<%@LANGUAGE="JAVASCRIPT" CODEPAGE="65001"%> Untitled Document

ERITREA: Opposition unites against repression

24 November 2004

Tony Iltis

A mass round-up of thousands of young Eritrean men for evading military service, and reports that at least 20 of those detained were massacred after a disturbance in the Adi Abeito prison in Asmara, are the latest indication of serious human rights problems in Eritrea.

The Eritrean Peoples Liberation Front (EPLF), which led the 30-year Eritrean war of independence against Ethiopia, had a global reputation for having made important advances in health and literacy campaigns, participatory democracy and women's liberation, despite the obstacles of underdevelopment, war and famine.

However, Isaias Afeworki, who became EPLF leader toward the end of the independence struggle, began subverting democracy within the EPLF. Since independence in 1993 there have been no elections, and actual and potential opponents of Afeworki within the EPLF, renamed the Peoples Front for Democracy and Justice (PFDJ) in 1993, have been ruthlessly purged.

“The problem in Eritrea is that there is just one party and one leader”, Tewelde Kidame, the Australia and New Zealand representative of the opposition Eritrean Democratic Front (EDF), told Green Left Weekly, “It is an autocratic government without a constitution.”

Kidame said that the Afeworki regime held thousands of political prisoners, sanctioned torture and rape, and press ganged large numbers of youth into the armed forces. This mass conscription is related to the regime's conflicts with its neighbours. Despite Ethiopian Prime Minister Meles Zenawi having, as leader of the Tigray Peoles Liberation Front (TPLF), been an ally of the EPLF in the war against the pre-1991 Ethiopian military regime of Mengistu Haile Mariam, the two countries fought a senseless, but extremely bloody, border war in 1998, which ended with a cease-fire but no permanent resolution. Tensions also exist between Eritrea and Sudan, with the governments of both countries supporting armed opposition groups in the other.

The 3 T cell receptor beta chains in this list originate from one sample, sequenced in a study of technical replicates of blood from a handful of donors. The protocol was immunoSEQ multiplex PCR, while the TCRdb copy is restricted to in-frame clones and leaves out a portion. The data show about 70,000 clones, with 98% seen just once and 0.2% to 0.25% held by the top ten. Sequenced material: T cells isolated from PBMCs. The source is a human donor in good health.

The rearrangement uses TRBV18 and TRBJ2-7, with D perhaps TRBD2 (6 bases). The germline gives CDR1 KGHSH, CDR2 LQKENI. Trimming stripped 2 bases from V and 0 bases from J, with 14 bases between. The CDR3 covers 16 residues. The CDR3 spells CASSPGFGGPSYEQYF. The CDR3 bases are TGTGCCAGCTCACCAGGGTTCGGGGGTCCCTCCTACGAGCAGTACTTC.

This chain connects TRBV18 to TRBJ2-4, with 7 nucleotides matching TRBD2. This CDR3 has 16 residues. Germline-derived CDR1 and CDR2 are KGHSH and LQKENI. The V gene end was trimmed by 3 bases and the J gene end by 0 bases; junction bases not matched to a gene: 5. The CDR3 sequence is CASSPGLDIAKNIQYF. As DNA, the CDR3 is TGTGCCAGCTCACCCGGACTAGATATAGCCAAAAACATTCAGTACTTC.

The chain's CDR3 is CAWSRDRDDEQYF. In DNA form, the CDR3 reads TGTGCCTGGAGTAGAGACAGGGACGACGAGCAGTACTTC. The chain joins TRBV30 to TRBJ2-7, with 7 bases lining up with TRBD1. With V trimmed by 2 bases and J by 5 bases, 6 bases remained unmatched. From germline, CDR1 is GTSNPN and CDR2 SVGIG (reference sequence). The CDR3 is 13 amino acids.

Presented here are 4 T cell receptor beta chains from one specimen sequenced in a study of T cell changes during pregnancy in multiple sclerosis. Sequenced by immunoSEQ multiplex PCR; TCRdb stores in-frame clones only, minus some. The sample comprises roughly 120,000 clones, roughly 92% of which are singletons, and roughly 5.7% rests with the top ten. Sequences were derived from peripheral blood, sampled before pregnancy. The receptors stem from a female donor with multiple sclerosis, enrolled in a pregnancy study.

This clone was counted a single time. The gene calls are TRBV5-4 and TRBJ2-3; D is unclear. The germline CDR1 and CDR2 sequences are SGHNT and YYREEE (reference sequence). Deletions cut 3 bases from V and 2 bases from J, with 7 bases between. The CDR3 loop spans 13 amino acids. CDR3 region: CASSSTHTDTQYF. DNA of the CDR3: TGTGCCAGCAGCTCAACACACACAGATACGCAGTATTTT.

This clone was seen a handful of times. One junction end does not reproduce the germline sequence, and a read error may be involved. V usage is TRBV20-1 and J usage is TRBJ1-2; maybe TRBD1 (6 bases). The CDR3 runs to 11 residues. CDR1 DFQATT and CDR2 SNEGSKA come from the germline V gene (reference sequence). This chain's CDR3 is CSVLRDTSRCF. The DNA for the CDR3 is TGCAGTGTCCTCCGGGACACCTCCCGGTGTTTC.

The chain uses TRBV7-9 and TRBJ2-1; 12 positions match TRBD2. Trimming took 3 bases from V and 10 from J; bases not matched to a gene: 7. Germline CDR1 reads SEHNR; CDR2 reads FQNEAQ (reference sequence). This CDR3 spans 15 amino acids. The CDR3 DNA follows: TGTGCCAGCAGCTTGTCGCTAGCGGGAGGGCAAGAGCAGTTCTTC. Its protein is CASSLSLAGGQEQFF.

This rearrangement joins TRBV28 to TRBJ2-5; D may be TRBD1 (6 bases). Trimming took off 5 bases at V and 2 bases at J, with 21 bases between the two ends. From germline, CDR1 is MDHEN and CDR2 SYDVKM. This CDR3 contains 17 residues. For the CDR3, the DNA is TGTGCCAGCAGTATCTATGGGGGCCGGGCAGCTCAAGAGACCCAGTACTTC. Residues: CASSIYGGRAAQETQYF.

The EDF is one of many banned opposition groups in Eritrea. It was formed by dissident cadre from both the EPLF and the Eritrean Liberation Front (ELF), an older group that initiated the armed independence struggle in 1962.

Kidame told GLW that the EDF was committed to work with the all other Eritrean opposition groups with the hope of creating a united front against the government. The basis of a common platform, Kidame said, is the demands that the government should resign, political prisoners should be freed, and there should be freedom of speech and a free press.

Speaking by telephone from his headquarters in California, EDF chairperson Abraham Negasi told GLW that the EDF was, in the short term, going to unite with the Eritrean Peoples Movement, founded in May by former EPLF leaders Adhanom Gebremariam and Abdella Adem, and former ELF leader Mohammed Ibrahim. “We are committed to unity”, Negasi said.

From Green Left Weekly, November 24, 2004.
Visit the Green Left Weekly home page.

From: International News, Green Left Weekly issue #607 24 November 2004.